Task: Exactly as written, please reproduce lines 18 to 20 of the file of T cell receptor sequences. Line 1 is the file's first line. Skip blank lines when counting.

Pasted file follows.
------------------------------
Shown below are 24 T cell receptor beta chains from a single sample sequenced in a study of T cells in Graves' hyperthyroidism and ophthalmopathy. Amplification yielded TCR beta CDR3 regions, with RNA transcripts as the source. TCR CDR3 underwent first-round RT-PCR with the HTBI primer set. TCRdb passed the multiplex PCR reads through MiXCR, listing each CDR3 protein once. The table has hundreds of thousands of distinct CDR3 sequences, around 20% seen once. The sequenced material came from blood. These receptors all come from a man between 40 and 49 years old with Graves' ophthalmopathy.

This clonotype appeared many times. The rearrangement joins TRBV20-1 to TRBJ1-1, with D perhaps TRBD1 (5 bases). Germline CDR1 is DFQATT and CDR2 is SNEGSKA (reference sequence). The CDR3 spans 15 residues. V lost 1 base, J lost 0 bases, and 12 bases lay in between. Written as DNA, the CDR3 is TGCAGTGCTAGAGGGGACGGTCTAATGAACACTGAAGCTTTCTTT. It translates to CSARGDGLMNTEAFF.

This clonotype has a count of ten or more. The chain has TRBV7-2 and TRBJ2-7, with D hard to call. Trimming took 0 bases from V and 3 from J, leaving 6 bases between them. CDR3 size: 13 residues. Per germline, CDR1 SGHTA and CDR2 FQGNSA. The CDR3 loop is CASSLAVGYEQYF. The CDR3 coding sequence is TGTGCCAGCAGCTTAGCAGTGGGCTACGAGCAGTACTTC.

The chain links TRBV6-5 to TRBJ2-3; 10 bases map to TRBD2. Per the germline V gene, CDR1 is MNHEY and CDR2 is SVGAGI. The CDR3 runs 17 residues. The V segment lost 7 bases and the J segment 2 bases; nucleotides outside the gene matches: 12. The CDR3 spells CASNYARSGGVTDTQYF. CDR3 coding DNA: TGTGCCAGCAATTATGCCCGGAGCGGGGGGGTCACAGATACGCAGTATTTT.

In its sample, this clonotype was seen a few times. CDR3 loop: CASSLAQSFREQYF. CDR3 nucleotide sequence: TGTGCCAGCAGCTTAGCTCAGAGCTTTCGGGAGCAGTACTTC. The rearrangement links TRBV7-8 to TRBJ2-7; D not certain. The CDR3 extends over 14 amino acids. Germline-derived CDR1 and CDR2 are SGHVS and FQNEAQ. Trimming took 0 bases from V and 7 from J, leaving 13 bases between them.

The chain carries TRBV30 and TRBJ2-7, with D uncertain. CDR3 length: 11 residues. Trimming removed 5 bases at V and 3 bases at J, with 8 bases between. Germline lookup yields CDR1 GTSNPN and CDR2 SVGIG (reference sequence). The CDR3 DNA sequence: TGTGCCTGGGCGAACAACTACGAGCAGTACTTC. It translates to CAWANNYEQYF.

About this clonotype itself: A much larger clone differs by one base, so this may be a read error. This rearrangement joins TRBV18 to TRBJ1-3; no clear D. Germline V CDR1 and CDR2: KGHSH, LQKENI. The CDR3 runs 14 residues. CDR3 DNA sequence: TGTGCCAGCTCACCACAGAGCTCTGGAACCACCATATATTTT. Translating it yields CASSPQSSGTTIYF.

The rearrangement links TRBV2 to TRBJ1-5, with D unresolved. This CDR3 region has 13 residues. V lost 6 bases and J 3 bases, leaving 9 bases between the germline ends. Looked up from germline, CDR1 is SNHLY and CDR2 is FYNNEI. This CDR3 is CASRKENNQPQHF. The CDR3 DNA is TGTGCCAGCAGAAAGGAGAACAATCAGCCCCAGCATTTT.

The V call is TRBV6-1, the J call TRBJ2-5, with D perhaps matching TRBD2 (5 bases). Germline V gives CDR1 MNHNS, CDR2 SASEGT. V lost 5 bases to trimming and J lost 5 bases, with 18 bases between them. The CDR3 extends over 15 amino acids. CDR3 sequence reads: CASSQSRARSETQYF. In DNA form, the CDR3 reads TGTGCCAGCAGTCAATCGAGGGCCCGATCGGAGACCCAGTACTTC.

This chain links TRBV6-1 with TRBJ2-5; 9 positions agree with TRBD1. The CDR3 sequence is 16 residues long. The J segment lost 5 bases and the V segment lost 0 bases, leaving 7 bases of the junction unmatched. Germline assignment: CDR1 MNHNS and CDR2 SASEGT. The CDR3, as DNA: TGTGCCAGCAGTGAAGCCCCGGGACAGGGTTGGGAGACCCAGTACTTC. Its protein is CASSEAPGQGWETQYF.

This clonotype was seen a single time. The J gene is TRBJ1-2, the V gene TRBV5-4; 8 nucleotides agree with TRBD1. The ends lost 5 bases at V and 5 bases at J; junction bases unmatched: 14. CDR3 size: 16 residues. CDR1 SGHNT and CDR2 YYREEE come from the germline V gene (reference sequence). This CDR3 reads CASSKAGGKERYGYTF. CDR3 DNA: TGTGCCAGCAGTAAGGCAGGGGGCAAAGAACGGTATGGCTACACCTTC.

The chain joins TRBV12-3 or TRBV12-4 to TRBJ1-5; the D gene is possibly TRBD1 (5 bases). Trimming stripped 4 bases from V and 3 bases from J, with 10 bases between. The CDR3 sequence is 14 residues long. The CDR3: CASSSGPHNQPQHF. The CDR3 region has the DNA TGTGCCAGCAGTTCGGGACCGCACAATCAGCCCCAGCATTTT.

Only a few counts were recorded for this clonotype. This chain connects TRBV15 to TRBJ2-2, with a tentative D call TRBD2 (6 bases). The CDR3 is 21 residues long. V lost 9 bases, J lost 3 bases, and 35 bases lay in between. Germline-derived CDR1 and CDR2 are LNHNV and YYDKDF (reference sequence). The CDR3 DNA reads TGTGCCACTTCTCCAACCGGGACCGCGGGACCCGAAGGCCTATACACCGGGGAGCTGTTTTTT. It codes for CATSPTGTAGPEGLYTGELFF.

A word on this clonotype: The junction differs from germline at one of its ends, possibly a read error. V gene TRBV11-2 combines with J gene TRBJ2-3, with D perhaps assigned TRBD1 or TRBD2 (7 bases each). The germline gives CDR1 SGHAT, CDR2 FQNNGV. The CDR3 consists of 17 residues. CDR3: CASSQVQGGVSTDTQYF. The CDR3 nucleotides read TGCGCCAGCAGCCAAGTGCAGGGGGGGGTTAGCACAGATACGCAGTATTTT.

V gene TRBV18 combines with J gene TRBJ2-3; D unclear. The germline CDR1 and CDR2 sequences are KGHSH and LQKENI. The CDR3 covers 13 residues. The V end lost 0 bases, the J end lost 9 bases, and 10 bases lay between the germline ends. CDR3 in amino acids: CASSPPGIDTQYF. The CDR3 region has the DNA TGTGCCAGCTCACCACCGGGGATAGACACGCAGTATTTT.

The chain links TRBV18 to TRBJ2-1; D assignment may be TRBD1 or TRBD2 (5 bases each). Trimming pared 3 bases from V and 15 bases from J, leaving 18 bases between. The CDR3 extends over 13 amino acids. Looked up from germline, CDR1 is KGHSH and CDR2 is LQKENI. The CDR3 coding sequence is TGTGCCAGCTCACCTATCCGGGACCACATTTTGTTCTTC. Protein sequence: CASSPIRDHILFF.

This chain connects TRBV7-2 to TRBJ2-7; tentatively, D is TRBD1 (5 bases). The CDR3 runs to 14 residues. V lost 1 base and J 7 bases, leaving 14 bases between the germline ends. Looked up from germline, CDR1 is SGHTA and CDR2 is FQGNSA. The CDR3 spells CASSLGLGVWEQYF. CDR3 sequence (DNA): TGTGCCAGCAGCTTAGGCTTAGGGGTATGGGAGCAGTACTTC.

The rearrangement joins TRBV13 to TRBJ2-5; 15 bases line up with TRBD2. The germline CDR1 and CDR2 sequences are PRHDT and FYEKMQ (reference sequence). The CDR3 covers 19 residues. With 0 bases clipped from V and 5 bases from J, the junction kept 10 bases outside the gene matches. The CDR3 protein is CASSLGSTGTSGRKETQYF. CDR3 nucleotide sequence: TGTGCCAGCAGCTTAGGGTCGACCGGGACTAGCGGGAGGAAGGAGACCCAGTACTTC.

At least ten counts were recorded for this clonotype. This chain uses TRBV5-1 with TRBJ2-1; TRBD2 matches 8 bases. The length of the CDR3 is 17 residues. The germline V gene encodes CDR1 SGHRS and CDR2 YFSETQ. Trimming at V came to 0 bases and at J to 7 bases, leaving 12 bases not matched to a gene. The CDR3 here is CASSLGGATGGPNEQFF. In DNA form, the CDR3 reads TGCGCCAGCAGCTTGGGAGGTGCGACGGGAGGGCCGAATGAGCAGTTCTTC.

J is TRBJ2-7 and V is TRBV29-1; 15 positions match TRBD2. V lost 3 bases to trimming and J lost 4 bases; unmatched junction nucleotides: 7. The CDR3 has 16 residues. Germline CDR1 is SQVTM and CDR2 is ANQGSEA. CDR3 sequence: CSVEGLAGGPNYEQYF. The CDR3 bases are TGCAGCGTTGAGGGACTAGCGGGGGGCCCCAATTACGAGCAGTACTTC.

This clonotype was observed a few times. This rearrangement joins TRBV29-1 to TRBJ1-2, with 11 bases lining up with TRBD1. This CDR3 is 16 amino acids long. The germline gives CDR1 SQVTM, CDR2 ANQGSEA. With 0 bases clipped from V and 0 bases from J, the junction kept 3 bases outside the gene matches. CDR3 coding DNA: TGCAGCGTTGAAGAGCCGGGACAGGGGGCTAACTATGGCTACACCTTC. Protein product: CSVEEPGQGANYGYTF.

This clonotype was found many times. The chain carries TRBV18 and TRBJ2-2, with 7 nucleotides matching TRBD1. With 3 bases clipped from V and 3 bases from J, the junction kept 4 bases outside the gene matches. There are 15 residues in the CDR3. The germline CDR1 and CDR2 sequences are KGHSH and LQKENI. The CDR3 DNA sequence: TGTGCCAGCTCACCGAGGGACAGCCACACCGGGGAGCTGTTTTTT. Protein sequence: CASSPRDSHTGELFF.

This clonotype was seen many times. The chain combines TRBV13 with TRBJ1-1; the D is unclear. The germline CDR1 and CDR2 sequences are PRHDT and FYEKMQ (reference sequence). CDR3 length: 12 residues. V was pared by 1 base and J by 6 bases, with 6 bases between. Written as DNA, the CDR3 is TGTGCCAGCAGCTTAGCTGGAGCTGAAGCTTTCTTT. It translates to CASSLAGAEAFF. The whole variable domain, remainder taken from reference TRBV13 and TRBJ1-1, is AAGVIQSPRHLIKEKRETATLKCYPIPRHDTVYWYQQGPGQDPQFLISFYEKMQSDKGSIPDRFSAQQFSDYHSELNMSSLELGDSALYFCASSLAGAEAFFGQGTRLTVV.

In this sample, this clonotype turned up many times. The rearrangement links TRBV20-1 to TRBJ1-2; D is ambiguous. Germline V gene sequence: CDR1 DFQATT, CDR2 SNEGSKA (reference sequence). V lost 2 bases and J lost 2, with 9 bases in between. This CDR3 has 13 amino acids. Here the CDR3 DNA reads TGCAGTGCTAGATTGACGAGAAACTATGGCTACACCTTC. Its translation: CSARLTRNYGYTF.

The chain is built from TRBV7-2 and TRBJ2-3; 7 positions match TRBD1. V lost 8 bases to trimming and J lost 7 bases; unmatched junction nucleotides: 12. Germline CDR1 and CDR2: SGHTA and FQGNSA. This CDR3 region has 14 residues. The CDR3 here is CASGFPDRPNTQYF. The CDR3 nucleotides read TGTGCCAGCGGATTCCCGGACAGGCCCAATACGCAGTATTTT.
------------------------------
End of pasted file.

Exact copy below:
The rearrangement joins TRBV13 to TRBJ2-5; 15 bases line up with TRBD2. The germline CDR1 and CDR2 sequences are PRHDT and FYEKMQ (reference sequence). The CDR3 covers 19 residues. With 0 bases clipped from V and 5 bases from J, the junction kept 10 bases outside the gene matches. The CDR3 protein is CASSLGSTGTSGRKETQYF. CDR3 nucleotide sequence: TGTGCCAGCAGCTTAGGGTCGACCGGGACTAGCGGGAGGAAGGAGACCCAGTACTTC.

At least ten counts were recorded for this clonotype. This chain uses TRBV5-1 with TRBJ2-1; TRBD2 matches 8 bases. The length of the CDR3 is 17 residues. The germline V gene encodes CDR1 SGHRS and CDR2 YFSETQ. Trimming at V came to 0 bases and at J to 7 bases, leaving 12 bases not matched to a gene. The CDR3 here is CASSLGGATGGPNEQFF. In DNA form, the CDR3 reads TGCGCCAGCAGCTTGGGAGGTGCGACGGGAGGGCCGAATGAGCAGTTCTTC.

J is TRBJ2-7 and V is TRBV29-1; 15 positions match TRBD2. V lost 3 bases to trimming and J lost 4 bases; unmatched junction nucleotides: 7. The CDR3 has 16 residues. Germline CDR1 is SQVTM and CDR2 is ANQGSEA. CDR3 sequence: CSVEGLAGGPNYEQYF. The CDR3 bases are TGCAGCGTTGAGGGACTAGCGGGGGGCCCCAATTACGAGCAGTACTTC.